In his first senior campaign, Person was a key behind-the-scenes leader on a Big Ten Championship team, the 2011-12 Michigan squad. Alongside fellow fourth-year players Stu Douglass and Zack Novak, he was rewarded with a jersey in last season’s senior night ceremony. He cried after Ohio eliminated the Wolverines from last year’s NCAA Tournament because it was his last game.
Until it wasn’t.
He had redshirted his freshman year and was thus eligible for a fifth year, which he decided to take over the summer. This year, he was given another commemorative jersey at his second career Senior Night.
“When I was taking my time and making my decision on whether I was going to come back or not, I just looked at it and I said that, ‘We were going have all our pieces,’ ” Person said. “I feel like throughout the whole year, my only goal was to get this team to this point where we’re at right now, cutting down the nets, going to the Final Four.
“It’s exactly what I envisioned when I stepped on campus, and this is what I envisioned last year when I made my decision to come back for a fifth year.”
None of Beilein’s first 671 career wins earned him a Gatorade shower. After 34 years of coaching and 672 wins, Beilein just didn’t see it coming.
“All I know is I saw this red substance, this red coming at me,” Beilein said. “I said, ‘Oh my God, it’s one of those.’
“I was trying not to drown.”
Beilein made it out alive, but his shirt didn’t. An hour later, it was hanging in an empty locker cubby.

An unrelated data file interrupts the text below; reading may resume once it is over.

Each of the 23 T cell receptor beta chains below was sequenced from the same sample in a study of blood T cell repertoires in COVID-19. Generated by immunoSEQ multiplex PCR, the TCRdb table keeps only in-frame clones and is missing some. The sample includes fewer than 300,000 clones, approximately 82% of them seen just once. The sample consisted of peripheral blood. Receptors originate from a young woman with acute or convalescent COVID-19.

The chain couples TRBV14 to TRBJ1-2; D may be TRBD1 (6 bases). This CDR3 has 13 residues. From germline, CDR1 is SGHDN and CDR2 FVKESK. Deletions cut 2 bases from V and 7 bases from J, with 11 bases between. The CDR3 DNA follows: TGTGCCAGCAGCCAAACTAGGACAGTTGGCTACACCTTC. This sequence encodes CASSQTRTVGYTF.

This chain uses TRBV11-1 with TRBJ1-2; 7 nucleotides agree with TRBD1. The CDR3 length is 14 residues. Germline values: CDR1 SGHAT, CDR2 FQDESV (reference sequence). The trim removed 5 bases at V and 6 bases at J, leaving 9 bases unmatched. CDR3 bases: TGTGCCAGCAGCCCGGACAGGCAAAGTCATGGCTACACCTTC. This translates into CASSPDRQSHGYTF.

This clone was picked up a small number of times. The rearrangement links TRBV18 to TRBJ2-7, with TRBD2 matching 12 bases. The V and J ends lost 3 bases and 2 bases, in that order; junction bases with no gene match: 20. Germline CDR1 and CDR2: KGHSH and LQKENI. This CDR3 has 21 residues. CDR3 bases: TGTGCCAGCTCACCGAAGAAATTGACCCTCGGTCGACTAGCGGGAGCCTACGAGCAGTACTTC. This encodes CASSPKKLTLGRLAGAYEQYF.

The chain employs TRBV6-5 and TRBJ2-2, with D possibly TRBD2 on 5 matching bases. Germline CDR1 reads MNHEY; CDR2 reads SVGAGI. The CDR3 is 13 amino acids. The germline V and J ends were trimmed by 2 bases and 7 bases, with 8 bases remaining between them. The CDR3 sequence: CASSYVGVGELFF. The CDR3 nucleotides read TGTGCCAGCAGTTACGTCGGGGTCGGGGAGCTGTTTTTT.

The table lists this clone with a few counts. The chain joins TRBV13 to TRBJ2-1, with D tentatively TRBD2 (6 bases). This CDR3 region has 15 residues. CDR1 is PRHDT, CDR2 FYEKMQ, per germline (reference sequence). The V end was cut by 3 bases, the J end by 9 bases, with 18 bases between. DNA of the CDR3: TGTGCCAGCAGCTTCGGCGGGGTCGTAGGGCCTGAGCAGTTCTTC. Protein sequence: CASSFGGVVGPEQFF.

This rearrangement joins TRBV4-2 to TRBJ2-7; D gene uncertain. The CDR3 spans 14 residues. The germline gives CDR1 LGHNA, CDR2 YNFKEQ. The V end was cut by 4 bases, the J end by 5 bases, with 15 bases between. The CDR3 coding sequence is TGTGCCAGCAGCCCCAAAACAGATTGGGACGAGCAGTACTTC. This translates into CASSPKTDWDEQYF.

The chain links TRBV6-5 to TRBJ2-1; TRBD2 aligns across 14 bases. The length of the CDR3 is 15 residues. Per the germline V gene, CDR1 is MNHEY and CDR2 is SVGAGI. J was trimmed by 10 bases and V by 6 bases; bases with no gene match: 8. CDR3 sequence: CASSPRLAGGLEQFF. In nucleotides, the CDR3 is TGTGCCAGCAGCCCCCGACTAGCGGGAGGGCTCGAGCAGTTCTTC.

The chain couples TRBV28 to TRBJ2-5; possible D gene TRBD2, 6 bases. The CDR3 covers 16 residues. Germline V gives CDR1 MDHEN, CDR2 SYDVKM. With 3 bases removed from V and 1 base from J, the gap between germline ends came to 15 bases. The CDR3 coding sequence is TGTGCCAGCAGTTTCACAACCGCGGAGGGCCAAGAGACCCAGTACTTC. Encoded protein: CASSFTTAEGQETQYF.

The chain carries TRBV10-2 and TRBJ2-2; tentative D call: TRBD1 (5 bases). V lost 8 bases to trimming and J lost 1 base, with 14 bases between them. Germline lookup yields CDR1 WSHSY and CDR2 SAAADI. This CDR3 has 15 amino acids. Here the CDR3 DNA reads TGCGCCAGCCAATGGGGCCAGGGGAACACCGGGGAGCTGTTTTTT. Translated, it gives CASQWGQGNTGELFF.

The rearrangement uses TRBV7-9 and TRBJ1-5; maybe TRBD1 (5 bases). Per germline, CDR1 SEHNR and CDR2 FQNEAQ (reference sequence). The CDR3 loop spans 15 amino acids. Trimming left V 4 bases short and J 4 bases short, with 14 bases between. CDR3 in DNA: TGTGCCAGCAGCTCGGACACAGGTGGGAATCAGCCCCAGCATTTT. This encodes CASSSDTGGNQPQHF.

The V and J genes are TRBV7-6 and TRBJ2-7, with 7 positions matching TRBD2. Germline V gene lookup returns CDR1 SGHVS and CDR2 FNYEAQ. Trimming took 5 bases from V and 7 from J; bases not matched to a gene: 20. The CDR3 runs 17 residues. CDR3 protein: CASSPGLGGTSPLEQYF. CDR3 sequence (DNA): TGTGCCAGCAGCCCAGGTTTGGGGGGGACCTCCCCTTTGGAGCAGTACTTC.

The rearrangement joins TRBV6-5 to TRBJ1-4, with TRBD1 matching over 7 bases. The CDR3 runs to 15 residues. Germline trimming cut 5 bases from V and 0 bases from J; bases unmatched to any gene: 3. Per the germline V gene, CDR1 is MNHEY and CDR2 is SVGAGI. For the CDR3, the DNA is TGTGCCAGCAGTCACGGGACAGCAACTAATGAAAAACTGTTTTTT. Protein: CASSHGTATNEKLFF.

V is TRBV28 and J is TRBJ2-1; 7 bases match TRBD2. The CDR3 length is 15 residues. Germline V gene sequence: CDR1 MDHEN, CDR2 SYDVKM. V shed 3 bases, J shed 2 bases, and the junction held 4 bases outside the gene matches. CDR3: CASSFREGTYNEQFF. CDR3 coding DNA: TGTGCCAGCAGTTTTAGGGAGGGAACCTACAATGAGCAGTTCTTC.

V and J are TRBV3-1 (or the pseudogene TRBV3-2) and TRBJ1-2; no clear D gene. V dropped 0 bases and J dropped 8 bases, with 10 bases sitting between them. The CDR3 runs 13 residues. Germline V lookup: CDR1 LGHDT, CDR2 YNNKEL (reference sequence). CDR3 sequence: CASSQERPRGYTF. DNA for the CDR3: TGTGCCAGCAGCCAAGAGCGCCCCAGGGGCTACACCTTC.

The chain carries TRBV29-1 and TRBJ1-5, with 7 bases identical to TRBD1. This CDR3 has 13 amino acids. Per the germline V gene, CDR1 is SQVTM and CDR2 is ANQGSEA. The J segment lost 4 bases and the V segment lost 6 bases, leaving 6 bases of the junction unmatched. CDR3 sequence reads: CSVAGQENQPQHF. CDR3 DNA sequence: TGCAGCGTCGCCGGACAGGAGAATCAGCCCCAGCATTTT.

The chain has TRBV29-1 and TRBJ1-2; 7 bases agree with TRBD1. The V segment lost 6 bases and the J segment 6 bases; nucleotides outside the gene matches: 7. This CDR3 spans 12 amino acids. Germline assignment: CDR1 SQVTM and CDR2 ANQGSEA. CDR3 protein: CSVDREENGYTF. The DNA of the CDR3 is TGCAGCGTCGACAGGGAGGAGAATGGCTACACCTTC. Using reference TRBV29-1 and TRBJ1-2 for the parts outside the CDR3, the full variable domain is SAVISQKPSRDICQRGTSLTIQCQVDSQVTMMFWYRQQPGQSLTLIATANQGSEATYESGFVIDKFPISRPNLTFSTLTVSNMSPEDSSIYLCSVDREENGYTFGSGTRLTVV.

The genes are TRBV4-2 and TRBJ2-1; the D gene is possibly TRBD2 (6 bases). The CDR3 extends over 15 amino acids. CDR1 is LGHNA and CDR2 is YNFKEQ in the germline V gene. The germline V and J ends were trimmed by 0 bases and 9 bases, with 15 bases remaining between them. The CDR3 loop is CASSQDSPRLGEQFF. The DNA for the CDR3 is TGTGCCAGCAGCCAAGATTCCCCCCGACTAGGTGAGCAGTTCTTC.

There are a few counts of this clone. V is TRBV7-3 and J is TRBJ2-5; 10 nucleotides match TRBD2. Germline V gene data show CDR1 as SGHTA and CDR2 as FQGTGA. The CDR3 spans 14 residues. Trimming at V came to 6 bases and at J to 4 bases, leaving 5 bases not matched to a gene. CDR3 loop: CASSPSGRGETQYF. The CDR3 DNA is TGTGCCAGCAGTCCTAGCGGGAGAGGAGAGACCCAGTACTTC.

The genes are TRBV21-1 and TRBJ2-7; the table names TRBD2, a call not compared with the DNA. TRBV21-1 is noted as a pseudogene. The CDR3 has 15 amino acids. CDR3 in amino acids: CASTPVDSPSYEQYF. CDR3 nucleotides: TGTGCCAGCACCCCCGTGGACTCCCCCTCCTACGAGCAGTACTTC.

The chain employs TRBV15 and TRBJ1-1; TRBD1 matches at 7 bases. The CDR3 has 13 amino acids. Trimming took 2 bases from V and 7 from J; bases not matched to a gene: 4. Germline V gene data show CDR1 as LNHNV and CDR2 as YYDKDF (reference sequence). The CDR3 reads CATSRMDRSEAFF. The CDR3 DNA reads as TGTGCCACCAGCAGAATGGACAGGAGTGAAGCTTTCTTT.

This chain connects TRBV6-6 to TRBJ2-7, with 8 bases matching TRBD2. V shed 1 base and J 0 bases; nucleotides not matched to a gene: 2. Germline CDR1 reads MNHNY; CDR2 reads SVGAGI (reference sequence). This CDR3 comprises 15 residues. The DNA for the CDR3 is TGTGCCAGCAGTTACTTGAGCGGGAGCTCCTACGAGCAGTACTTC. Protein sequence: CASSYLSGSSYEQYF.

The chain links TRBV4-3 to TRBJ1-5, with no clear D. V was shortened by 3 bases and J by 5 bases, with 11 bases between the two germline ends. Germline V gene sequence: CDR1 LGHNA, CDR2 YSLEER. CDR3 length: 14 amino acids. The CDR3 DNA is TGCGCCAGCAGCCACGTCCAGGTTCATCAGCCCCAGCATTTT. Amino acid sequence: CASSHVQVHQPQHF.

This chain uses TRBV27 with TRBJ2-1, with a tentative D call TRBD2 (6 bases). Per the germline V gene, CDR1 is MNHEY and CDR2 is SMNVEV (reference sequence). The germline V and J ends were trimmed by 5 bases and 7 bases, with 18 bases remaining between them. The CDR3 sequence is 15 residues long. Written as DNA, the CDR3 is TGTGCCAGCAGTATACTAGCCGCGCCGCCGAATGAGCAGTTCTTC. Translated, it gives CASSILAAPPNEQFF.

“You know, I’m not going to wear anything with red on it, that’s for sure,” he joked.
Instead, Beilein said he’d be forced to wear a sweat suit home — a rarity for him.
“I’ve always worn the tie home, whether it was a five-hour trip,” he said.
But there was a day when the five-hour trip wasn’t a chartered flight home from Dallas, where he can watch clips from the game that just ended, but instead long van trips as the head coach at Division II LeMoyne when AM radio was his only option.
“We did a lot of van travel, and I’d be driving one, and my assistant would be driving the other,” he said. “I’d be listening to Syracuse playing Georgetown.”
Nearly 30 years later, Syracuse, of course, is the Wolverines’ opponent in the Final Four. Beilein recalled listening to the radio call of Villanova winning the 1985 National Championship, a place he never imagined he’d reach.
“Absolutely not. I dreamed of it.”
In his first year at Michigan, the 2007-08 campaign, a Final Four appearance was nearly as unlikely. The Wolverines finished 10-22 and the majority of the small fan base that actually cared about the basketball program thought Beilein — his offensive and defensive schemes, his recruiting, his lack of public persona — would never win him anything in the Big Ten, let alone in the tournament.
“I get goosebumps just thinking about it,” said senior Matt Vogrich, who came to Michigan the following year, when it made a shocking late-season run to earn an NCAA Tournament bid. “We trusted coach Beilein, all of us. He said he was going to build the program up, and his confidence never wavered.
“Everyone can eat their words. He’s the right man for the job at Michigan.”
Daniel Wasserman can be reached at email@example.com, or on Twitter @d_wasserman